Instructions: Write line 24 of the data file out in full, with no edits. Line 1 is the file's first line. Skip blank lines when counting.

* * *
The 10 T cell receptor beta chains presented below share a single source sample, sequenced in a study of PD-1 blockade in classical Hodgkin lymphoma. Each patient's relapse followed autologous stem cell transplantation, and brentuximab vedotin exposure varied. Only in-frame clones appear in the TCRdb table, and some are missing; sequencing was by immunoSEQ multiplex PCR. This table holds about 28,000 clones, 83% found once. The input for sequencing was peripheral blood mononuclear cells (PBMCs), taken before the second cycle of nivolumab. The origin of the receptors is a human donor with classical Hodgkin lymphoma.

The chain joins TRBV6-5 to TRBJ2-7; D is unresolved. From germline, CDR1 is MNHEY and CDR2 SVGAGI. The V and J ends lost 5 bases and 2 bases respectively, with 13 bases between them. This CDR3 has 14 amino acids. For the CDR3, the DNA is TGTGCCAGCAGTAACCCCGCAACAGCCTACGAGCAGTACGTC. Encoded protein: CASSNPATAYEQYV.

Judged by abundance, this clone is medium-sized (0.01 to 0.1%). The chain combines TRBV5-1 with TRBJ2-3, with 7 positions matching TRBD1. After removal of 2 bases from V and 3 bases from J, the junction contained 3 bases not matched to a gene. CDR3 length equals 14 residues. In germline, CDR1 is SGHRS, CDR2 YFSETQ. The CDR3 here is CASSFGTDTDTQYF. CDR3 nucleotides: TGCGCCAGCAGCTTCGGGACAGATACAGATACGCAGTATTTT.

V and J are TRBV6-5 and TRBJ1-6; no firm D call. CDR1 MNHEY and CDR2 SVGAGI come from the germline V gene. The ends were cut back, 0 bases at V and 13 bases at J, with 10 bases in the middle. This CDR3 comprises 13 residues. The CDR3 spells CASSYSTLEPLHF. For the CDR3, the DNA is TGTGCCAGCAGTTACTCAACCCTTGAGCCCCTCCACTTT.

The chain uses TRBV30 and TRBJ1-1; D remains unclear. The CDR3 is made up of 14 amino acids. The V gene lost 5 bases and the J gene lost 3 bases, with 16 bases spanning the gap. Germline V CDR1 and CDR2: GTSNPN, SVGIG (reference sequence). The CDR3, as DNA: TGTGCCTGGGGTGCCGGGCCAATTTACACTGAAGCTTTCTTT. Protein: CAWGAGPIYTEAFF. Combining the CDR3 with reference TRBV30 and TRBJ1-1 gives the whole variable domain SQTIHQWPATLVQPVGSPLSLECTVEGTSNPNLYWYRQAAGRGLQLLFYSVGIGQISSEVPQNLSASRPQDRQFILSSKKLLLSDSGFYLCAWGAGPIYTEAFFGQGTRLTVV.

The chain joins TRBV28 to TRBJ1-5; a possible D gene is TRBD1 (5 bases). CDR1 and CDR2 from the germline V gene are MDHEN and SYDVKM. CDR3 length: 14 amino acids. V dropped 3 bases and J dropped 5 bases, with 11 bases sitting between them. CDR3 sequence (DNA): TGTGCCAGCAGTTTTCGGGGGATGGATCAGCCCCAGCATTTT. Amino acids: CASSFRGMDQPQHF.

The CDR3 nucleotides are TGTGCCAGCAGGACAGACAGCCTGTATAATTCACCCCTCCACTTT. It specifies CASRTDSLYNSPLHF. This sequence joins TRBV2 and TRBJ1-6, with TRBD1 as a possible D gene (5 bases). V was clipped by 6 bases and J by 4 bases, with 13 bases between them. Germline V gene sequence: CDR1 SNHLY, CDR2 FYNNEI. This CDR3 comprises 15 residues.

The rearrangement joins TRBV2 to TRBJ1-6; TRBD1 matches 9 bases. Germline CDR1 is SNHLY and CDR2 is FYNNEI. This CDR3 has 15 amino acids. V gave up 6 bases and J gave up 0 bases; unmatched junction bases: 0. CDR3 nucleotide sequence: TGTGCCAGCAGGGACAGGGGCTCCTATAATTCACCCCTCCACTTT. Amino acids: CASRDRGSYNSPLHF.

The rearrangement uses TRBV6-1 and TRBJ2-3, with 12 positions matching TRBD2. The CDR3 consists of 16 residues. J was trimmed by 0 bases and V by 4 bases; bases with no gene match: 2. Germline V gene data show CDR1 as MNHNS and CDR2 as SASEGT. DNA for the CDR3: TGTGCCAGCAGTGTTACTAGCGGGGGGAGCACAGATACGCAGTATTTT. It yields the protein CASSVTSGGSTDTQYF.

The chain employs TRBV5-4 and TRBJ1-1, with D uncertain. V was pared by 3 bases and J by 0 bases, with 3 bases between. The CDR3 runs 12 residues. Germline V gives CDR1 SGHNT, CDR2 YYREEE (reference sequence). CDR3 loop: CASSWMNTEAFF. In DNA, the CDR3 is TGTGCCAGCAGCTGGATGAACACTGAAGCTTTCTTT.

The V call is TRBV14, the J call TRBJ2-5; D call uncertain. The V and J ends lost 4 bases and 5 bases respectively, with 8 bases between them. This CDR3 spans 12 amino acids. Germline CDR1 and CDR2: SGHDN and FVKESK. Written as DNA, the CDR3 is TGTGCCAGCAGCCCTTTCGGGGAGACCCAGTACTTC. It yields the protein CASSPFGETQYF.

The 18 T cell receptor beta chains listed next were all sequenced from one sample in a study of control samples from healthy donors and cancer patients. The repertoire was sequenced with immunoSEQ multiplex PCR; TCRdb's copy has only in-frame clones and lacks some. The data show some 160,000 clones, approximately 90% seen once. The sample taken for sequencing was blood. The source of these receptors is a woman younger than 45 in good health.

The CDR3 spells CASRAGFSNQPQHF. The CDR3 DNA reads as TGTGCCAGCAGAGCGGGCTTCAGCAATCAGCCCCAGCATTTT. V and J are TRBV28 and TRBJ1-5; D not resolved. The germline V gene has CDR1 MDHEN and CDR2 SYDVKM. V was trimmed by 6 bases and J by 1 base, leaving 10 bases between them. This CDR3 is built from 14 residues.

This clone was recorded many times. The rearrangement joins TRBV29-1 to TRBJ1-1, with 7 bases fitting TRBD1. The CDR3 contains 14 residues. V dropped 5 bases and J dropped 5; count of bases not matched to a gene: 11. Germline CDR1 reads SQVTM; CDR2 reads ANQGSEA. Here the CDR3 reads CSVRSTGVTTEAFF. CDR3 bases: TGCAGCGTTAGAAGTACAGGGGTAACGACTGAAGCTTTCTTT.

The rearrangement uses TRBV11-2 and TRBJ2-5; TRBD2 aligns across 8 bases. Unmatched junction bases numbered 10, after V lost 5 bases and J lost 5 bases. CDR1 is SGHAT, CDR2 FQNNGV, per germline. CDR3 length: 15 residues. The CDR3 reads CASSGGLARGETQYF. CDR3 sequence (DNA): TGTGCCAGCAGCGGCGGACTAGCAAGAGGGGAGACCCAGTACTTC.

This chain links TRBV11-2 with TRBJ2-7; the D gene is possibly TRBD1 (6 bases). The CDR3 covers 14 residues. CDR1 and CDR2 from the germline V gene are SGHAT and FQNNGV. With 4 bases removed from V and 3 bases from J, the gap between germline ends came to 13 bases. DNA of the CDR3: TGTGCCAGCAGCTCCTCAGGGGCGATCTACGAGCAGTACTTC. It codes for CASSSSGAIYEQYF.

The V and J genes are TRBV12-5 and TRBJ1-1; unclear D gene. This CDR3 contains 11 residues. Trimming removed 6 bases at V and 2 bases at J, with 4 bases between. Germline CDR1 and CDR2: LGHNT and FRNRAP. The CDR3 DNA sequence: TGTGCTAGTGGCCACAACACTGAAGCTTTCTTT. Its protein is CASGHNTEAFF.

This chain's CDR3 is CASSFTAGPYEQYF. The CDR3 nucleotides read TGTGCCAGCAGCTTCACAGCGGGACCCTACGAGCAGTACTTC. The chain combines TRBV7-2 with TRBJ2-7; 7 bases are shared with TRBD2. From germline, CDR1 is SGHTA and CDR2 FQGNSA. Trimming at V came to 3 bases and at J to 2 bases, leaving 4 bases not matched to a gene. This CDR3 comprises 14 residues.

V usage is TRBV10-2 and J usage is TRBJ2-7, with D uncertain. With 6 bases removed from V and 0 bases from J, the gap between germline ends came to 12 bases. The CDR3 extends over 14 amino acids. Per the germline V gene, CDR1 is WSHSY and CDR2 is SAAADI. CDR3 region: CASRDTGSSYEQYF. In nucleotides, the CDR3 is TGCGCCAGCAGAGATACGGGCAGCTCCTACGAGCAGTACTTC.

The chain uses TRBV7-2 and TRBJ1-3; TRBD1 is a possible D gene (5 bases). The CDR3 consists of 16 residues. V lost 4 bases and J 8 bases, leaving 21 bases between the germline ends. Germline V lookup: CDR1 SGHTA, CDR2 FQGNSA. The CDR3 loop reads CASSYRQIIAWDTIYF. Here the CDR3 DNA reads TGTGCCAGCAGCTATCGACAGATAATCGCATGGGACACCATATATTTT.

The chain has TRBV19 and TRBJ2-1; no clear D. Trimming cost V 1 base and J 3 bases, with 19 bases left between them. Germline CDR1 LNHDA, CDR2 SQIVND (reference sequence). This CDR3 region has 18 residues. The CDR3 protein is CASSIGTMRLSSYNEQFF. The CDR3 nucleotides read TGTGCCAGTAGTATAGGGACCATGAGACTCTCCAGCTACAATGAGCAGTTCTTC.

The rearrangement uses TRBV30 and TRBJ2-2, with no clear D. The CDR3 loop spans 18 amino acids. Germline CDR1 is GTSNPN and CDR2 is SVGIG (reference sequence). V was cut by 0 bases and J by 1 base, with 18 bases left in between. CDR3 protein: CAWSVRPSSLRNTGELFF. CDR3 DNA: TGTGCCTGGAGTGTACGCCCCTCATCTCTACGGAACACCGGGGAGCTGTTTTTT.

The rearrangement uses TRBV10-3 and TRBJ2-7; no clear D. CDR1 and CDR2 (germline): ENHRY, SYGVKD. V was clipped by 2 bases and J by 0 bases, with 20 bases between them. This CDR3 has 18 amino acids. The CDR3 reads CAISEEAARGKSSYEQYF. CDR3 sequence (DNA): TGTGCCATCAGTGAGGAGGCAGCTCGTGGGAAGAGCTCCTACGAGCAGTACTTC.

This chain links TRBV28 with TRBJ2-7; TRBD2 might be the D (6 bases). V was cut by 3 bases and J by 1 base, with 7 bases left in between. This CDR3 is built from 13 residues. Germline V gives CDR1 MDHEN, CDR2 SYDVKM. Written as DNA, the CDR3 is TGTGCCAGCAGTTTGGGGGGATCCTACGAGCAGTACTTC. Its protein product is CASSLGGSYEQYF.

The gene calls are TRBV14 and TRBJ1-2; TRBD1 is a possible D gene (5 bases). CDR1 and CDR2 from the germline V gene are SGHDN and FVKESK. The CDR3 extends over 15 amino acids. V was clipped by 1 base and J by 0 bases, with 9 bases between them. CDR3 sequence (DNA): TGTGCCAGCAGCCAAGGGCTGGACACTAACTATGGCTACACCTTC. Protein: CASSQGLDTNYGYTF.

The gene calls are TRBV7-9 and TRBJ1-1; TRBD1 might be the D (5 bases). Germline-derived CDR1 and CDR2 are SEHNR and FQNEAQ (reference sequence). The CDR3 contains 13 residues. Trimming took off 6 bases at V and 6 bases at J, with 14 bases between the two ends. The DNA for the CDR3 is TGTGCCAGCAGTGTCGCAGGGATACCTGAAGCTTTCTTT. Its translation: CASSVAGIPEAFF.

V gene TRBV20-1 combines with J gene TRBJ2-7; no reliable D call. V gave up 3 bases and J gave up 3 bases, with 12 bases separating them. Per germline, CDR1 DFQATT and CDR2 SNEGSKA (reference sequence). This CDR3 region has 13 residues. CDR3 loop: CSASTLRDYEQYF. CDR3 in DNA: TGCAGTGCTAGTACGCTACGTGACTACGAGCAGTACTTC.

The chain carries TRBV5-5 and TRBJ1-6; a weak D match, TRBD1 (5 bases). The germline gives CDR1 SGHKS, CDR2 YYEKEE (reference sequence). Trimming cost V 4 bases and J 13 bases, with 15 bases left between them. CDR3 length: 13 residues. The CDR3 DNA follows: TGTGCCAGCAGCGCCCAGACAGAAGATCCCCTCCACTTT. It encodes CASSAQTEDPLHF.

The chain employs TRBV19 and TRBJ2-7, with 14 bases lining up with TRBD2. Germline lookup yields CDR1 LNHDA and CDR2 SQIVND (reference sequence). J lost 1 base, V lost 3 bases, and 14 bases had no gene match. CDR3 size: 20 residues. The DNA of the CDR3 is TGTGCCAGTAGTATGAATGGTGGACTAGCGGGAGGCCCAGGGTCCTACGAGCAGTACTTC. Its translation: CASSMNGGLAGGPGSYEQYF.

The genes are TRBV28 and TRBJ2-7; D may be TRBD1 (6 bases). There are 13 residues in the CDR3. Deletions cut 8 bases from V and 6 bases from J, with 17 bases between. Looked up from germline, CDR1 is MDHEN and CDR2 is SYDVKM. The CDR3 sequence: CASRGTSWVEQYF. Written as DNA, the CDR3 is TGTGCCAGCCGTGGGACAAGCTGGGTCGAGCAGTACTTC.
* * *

This chain links TRBV28 with TRBJ2-7; TRBD2 might be the D (6 bases). V was cut by 3 bases and J by 1 base, with 7 bases left in between. This CDR3 is built from 13 residues. Germline V gives CDR1 MDHEN, CDR2 SYDVKM. Written as DNA, the CDR3 is TGTGCCAGCAGTTTGGGGGGATCCTACGAGCAGTACTTC. Its protein product is CASSLGGSYEQYF.